Offline Heikjo

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Re: My Road To Napoli
« Reply #163 on: August 20, 2019, 06:33:34 AM »
I want to make some longer baked pies too now and then. How do you manage the oven for the 2 minute pies?
-Heine. Mostly Neapolitan sourdough pizzas in an electric Effeuno P134H.

Offline amolapizza

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Re: My Road To Napoli
« Reply #164 on: August 20, 2019, 08:39:12 AM »
The Gospel :D

I just set the upper at 400C and the lower at a temperature where it's always off.  IIRC, with these settings I measure about 400-420C on the biscotto with a pyrometer.  I launch and then about a minute later I turn the first time, maybe another couple of turns and at about the 2 minute mark it's done.

This is quite convenient and I like the result.  If I want to bake hotter I just set the upper to 500C a few minutes before launching.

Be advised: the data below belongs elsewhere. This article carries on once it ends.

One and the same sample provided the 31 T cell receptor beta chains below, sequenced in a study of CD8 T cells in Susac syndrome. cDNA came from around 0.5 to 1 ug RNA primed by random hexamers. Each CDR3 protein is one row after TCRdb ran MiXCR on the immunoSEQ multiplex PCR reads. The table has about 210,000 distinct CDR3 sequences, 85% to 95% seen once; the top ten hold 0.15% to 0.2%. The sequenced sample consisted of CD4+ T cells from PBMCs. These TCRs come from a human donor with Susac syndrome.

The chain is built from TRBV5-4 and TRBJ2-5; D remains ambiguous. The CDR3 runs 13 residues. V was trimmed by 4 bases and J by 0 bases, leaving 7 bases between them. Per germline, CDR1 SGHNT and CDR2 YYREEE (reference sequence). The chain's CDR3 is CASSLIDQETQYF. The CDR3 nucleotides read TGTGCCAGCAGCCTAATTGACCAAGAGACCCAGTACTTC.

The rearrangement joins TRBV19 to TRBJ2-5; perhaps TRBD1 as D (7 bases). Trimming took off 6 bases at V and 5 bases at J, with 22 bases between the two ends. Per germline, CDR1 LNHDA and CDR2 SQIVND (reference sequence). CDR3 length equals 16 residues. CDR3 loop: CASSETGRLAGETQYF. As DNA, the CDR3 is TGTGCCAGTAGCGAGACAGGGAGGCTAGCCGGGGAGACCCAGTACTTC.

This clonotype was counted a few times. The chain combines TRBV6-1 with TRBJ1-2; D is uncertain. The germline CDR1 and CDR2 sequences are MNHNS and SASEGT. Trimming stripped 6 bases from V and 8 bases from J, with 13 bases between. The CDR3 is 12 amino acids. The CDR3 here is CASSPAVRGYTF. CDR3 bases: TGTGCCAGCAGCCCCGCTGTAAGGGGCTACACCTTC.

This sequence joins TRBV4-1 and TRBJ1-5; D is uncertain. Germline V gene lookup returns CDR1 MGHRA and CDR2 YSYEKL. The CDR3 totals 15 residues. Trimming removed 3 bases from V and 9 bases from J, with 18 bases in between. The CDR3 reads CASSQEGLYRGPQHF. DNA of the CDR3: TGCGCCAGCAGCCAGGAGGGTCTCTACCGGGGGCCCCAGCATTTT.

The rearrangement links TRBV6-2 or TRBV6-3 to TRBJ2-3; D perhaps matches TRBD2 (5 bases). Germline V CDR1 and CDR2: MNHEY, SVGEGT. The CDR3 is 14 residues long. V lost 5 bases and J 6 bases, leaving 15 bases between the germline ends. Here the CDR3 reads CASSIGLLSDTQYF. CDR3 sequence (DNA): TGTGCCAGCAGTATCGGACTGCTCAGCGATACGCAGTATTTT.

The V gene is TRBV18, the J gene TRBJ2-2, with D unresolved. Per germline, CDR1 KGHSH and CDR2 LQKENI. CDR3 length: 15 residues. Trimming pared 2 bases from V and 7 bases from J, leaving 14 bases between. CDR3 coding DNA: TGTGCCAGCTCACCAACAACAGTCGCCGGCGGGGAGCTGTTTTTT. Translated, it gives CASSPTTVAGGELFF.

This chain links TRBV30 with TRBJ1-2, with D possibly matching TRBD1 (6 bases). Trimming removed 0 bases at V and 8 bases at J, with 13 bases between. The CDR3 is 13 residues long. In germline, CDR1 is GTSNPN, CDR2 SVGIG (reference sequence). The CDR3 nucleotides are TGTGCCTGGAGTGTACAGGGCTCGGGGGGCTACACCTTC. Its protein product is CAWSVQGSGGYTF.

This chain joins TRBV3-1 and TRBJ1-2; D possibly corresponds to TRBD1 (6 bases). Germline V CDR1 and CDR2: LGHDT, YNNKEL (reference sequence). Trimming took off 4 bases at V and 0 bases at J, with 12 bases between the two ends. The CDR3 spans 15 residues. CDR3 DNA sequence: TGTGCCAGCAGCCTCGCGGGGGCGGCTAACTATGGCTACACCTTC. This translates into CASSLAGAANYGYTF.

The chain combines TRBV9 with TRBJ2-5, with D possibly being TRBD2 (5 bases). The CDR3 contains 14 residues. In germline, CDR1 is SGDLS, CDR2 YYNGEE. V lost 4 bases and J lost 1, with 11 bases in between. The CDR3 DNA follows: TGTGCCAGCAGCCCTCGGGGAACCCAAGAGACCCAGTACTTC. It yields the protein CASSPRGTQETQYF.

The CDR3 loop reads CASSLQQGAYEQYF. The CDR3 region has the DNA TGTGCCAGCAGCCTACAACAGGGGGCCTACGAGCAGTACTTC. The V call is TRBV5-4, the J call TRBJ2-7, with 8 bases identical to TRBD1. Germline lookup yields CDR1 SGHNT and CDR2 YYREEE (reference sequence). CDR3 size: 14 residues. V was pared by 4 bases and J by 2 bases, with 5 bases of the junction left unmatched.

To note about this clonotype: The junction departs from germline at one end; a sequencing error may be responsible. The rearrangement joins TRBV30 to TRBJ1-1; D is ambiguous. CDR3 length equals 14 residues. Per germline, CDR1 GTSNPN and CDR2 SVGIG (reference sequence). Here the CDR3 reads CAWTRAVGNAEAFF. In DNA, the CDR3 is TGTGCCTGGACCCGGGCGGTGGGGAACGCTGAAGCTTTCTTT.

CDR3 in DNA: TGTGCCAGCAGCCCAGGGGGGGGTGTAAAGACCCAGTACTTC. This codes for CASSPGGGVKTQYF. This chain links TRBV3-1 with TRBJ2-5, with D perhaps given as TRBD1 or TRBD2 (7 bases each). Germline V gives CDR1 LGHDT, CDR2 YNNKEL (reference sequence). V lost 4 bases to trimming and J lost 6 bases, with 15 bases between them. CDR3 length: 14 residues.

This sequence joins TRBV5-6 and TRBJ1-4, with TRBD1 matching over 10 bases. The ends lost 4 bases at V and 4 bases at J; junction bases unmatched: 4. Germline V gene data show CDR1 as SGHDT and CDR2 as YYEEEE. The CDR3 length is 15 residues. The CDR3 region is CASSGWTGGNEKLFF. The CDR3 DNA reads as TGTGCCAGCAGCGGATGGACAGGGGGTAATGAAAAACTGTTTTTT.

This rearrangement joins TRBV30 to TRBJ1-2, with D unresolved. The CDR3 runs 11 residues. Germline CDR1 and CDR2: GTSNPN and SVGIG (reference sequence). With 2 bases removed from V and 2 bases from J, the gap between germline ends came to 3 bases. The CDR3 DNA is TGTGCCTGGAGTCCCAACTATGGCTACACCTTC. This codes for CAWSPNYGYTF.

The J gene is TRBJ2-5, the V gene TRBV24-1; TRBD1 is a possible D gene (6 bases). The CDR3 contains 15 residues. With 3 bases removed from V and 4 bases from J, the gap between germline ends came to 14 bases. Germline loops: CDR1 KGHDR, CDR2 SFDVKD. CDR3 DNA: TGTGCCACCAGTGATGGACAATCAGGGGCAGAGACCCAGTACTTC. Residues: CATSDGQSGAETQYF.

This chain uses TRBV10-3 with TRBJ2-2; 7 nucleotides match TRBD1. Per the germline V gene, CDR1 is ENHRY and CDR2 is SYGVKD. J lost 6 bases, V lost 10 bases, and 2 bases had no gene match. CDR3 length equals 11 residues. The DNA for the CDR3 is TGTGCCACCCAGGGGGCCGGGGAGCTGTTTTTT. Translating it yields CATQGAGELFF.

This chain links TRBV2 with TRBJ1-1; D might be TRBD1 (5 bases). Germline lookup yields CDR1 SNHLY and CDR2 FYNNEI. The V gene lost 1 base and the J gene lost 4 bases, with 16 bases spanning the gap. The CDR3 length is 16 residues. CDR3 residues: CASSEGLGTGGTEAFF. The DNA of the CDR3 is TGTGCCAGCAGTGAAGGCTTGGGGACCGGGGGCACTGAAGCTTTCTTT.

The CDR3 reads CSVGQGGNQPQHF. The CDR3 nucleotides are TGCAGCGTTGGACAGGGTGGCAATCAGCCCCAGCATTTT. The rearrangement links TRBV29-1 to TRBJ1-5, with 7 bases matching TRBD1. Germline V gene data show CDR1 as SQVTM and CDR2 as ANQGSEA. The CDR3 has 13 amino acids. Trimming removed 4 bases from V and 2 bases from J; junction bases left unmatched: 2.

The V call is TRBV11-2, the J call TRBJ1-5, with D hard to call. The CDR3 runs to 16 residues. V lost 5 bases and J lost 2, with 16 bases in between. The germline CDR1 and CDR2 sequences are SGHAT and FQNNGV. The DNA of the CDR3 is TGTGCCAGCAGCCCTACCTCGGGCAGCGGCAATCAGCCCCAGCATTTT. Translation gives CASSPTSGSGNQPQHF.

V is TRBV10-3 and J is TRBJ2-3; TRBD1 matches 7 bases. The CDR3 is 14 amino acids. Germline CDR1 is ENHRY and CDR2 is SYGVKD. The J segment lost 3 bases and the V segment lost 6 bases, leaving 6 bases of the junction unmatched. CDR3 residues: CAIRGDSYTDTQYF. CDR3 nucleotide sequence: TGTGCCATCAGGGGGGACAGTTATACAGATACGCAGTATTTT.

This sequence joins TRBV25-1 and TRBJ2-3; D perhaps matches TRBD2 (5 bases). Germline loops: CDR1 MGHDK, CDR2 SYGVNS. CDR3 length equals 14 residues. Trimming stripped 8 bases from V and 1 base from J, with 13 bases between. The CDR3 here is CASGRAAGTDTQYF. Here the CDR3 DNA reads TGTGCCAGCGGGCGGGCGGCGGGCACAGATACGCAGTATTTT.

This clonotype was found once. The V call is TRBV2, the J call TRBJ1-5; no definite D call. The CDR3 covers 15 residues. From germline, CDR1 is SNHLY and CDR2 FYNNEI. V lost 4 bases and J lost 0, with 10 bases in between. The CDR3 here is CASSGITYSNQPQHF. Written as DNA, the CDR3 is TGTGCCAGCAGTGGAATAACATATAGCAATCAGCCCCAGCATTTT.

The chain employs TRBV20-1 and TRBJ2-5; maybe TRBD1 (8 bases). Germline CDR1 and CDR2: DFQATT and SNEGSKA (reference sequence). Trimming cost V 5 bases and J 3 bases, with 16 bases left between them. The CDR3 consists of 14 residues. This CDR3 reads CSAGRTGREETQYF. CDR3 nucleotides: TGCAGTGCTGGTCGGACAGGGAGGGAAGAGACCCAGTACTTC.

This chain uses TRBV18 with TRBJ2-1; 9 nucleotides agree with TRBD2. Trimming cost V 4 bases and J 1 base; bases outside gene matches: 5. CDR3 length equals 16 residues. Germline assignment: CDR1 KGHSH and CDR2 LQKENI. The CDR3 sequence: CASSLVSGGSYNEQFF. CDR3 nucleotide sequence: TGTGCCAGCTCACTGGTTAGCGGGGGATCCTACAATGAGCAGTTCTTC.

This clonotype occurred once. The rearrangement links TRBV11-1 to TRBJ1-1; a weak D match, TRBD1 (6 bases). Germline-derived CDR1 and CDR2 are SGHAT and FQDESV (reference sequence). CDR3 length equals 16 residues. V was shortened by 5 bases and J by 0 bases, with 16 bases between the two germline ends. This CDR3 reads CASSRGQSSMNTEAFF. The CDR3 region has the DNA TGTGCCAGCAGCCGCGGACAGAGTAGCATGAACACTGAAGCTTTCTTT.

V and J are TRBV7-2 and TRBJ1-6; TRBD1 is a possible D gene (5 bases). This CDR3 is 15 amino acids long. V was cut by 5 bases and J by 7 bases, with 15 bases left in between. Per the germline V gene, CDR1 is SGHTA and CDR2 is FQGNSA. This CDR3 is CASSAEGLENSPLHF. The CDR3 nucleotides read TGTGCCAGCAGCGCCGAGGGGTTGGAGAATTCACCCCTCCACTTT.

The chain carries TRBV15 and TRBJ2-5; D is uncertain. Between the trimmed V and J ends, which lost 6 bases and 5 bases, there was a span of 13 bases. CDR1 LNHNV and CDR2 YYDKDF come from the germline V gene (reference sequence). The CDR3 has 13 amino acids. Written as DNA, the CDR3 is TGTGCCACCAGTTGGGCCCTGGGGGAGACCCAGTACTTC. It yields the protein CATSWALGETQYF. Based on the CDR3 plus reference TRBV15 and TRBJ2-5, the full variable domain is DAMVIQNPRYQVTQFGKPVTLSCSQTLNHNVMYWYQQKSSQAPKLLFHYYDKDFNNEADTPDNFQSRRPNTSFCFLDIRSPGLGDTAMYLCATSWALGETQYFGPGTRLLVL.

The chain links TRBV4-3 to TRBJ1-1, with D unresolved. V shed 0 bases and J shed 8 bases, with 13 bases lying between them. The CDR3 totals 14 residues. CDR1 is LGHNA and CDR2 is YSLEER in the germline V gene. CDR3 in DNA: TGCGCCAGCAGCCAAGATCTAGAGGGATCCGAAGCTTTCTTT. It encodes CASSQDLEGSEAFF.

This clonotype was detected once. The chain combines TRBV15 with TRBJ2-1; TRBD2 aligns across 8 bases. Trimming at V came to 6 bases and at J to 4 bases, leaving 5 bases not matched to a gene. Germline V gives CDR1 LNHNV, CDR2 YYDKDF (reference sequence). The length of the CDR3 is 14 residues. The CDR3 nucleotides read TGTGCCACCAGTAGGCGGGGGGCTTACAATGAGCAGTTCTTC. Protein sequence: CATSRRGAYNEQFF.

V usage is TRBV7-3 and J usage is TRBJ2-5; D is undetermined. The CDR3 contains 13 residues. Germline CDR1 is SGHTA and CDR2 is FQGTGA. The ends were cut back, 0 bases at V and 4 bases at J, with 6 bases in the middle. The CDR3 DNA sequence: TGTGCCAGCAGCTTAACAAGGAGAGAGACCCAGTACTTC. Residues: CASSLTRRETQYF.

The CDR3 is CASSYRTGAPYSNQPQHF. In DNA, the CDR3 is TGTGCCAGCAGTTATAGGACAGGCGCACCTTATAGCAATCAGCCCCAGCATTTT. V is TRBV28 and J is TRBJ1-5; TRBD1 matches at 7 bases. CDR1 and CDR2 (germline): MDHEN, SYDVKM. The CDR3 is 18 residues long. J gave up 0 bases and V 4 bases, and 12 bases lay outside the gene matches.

Edit: Setting the upper to 350C seems to correspond pretty well with a 2.5 minute bake.
« Last Edit: August 20, 2019, 09:04:43 AM by amolapizza »
Jack,

Effeuno P134H (1700W upper element), EGO 500C Thermostat (upper), Biscotto Fornace Saputo, Sunmix Sun6, Caputo Pizzeria, Caputo Sacorosso, Mutti Pelati Bio.

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Offline amolapizza

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Re: My Road To Napoli
« Reply #165 on: August 21, 2019, 02:17:45 PM »
All this talk about the oven temperature, etc has made me look at this mod again..  :)

Think I really want to make a mod like this in the autumn/winter.  Not sure how much it helps with baking, but it would certainly keep the temperatures more steady than the thermostats..  Just a bit uncertain about making such a fundamental change to an oven that already works more than fine as it is..



Edit: don't know how I can post the link to a fb video...

But found a youtube one that shows the PIDs and timer pretty well: